Sara’S movie review: Anna Ben, Sunny Wayne film educates, but feels inadequate

Sara'S movie review: Every character in this Anna Ben starrer is agreeable to a fault. The conservative characters and setting fail to create any dramatic tension in the narration.

Director Jude Anthany Joseph’s latest film Sara’S, which released on Amazon Prime Video on Monday, follows his trademark narrative style — telling the story from the woman’s perspective. Given that Sara’S revolves around a woman’s right to abortion, there is no other way of telling this tale. It is Sara’s decision and so we get to experience this film through her eyes. If you wonder why there is an apostrophe and s after her name, it is the director’s way of giving her agency and emphasising that it is the woman’s decision.

Sara (Anna Ben) is blessed with a happy family that supports her at every turn, except when it comes to her marriage. Screenwriter Benny P Nayarambalam, actor Anna Ben’s real-life father, also plays her on-screen father in the movie. He wants to be the ‘cool dad’ who backs his daughter’s dream of becoming a filmmaker, but gives her a 6-month deadline to find a suitable boy for marriage. After six months, he says, he will be forced to pick a boy for her. Maybe he’s worried that his daughter is already 25, and her prospects in the marriage market are limited. So much was for his progressive outlook.

Benny’s character is just one of the male characters in the film who think they give enough freedom to women in their lives. Like the producer, who announces he is ‘not sexist’ but doesn’t want Sara to handle such a big film project. “You’re a girl, you will find it very difficult,” he says.

Sara’S is populated by a number of such ‘progressive, non-sexist’ men. Popular film actor Anjali has quit cinema to attend to her duties as a wife and a mother. She seems to find happiness in her everyday chores at home and chooses little moments with her family over an offer that can fetch her a National Award. Or at least that’s what she tells herself.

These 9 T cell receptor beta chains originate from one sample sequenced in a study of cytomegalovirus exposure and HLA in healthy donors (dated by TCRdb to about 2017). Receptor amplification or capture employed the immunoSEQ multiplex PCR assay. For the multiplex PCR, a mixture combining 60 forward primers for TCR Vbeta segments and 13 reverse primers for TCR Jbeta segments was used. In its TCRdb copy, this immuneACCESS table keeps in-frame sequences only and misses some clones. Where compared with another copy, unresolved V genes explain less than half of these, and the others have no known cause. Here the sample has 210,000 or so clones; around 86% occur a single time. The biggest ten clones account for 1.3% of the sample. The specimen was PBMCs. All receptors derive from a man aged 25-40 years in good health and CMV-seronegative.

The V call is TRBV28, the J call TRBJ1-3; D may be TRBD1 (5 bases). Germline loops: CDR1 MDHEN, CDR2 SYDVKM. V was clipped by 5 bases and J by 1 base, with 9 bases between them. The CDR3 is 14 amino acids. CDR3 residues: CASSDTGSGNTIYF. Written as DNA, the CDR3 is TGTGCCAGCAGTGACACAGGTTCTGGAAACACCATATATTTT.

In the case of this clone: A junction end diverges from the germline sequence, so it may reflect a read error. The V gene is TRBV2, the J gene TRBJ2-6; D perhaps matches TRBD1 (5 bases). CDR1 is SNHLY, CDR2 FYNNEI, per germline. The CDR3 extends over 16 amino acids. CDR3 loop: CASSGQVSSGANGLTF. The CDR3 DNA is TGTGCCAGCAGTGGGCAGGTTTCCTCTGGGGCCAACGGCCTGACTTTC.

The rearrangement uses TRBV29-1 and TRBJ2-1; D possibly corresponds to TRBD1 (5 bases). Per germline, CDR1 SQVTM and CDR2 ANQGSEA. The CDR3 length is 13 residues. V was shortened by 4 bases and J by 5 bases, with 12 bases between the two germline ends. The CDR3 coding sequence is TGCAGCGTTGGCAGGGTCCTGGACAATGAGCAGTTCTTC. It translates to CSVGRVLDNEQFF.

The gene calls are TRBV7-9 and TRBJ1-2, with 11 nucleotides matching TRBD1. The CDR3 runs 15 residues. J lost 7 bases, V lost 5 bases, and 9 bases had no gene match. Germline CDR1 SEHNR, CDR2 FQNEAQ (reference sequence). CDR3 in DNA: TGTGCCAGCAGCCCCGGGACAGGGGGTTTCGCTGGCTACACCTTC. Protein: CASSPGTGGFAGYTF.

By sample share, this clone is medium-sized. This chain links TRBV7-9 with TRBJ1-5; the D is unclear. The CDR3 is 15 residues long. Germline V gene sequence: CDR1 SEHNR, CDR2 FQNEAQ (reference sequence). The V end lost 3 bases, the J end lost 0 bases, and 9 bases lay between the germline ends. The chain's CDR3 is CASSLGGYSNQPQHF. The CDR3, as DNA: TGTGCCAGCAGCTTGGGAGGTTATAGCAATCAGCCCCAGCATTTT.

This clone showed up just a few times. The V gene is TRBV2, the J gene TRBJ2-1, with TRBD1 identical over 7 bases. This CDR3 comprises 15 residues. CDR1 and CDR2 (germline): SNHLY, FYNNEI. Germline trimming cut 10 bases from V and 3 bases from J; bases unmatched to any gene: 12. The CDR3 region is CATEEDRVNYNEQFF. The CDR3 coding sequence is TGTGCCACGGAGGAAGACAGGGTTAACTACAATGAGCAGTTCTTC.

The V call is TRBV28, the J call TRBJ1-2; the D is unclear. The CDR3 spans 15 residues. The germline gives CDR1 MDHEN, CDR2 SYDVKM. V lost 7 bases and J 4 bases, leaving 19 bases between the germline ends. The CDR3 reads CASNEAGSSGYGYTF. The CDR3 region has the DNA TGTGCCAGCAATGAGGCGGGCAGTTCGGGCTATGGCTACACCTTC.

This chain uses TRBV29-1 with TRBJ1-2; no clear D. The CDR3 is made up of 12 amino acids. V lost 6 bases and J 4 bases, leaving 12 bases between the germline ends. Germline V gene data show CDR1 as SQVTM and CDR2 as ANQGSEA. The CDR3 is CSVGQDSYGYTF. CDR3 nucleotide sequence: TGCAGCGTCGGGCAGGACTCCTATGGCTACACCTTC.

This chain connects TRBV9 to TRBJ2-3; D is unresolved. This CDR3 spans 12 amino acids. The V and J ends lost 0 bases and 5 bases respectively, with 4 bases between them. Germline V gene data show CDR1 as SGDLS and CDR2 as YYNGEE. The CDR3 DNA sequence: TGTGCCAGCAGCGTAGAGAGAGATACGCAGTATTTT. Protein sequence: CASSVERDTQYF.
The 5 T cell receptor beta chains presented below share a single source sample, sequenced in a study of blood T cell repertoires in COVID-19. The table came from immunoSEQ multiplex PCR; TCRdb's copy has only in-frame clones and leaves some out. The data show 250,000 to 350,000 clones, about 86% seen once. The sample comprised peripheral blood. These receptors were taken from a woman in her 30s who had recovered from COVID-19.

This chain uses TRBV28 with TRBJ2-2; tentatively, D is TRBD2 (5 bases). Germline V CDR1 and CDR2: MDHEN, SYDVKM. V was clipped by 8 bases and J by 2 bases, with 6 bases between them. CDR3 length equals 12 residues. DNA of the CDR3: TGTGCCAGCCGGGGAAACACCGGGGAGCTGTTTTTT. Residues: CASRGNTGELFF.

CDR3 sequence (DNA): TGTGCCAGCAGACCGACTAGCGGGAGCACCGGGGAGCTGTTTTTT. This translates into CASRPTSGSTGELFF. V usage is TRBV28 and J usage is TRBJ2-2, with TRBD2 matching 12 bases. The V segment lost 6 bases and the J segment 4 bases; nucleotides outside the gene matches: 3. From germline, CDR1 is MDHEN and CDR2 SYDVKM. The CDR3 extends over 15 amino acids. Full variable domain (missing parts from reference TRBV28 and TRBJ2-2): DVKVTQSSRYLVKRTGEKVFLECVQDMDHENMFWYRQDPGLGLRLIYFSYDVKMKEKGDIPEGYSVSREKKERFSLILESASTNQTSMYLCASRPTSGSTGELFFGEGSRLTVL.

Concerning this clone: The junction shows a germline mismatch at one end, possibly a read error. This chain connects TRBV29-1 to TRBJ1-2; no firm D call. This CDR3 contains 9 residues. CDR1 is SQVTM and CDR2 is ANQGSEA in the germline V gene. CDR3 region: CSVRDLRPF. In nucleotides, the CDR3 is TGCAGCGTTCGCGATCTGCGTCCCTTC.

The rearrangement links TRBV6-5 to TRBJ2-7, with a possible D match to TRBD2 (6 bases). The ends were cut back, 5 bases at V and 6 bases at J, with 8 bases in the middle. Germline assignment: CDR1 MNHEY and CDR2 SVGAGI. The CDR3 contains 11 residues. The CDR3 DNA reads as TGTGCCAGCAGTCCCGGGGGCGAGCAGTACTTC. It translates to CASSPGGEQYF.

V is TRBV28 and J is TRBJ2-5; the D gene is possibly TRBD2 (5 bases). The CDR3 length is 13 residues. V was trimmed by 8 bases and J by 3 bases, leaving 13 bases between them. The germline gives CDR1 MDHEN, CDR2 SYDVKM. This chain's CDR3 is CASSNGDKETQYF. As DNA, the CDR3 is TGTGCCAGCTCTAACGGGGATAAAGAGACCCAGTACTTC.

She is reluctant to accept a meaty role in Sara’s film, which would be perfect for her comeback. “I had already permitted her to do some television ads or become a judge in reality TV shows,” says Anjali’s husband, full of entitlement. He conveniently seems to forget that Anjali has her own free will.

Screenwriter Akshay Hareesh seamlessly navigates Sara’s story through the cesspool of blatant misogyny and this sort of casual sexism. When men support women to pursue their dreams, it always comes with a set of terms and conditions. In case there is an impasse, it is upto the men to decide what’s best for women. The ironies in this film need no explanation.

As much as this film is Sara’s story, it is also the story of her husband Jeevan (Sunny Wayne). When Sara accidentally gets pregnant, she treats Jeevan with contempt. Jeevan, who never wanted to be a father, has now mellowed and wants to keep the baby. It is not an easy decision for Jeevan and it is supposed to be an emotional roller-coaster ride for him. But, the film hardly makes an effort to let us in on Jeevan’s thoughts and emotions.

The film’s half-baked comments on realities that drive the business of mainstream films in Malayalam is another letdown. The film wastes time repeating the obvious and well-known facts for the sake of sounding bold and conscious.

The major drawback of Sara’S is that every character in this film is agreeable to a fault. The conservative setting, the outdated belief of women don’t need a life outside family, and hardliners in Sara’s family, who believe in women’s traditional roles, fail to create any dramatic tension in the narration.

Sara’S works as an educational film. It could start a conversation in conservative households on subjects that are touted as beyond discussions. Like a pregnancy is God’s will, and humans, especially women, don’t get to have a say in it. But, artistically, it feels inadequate.

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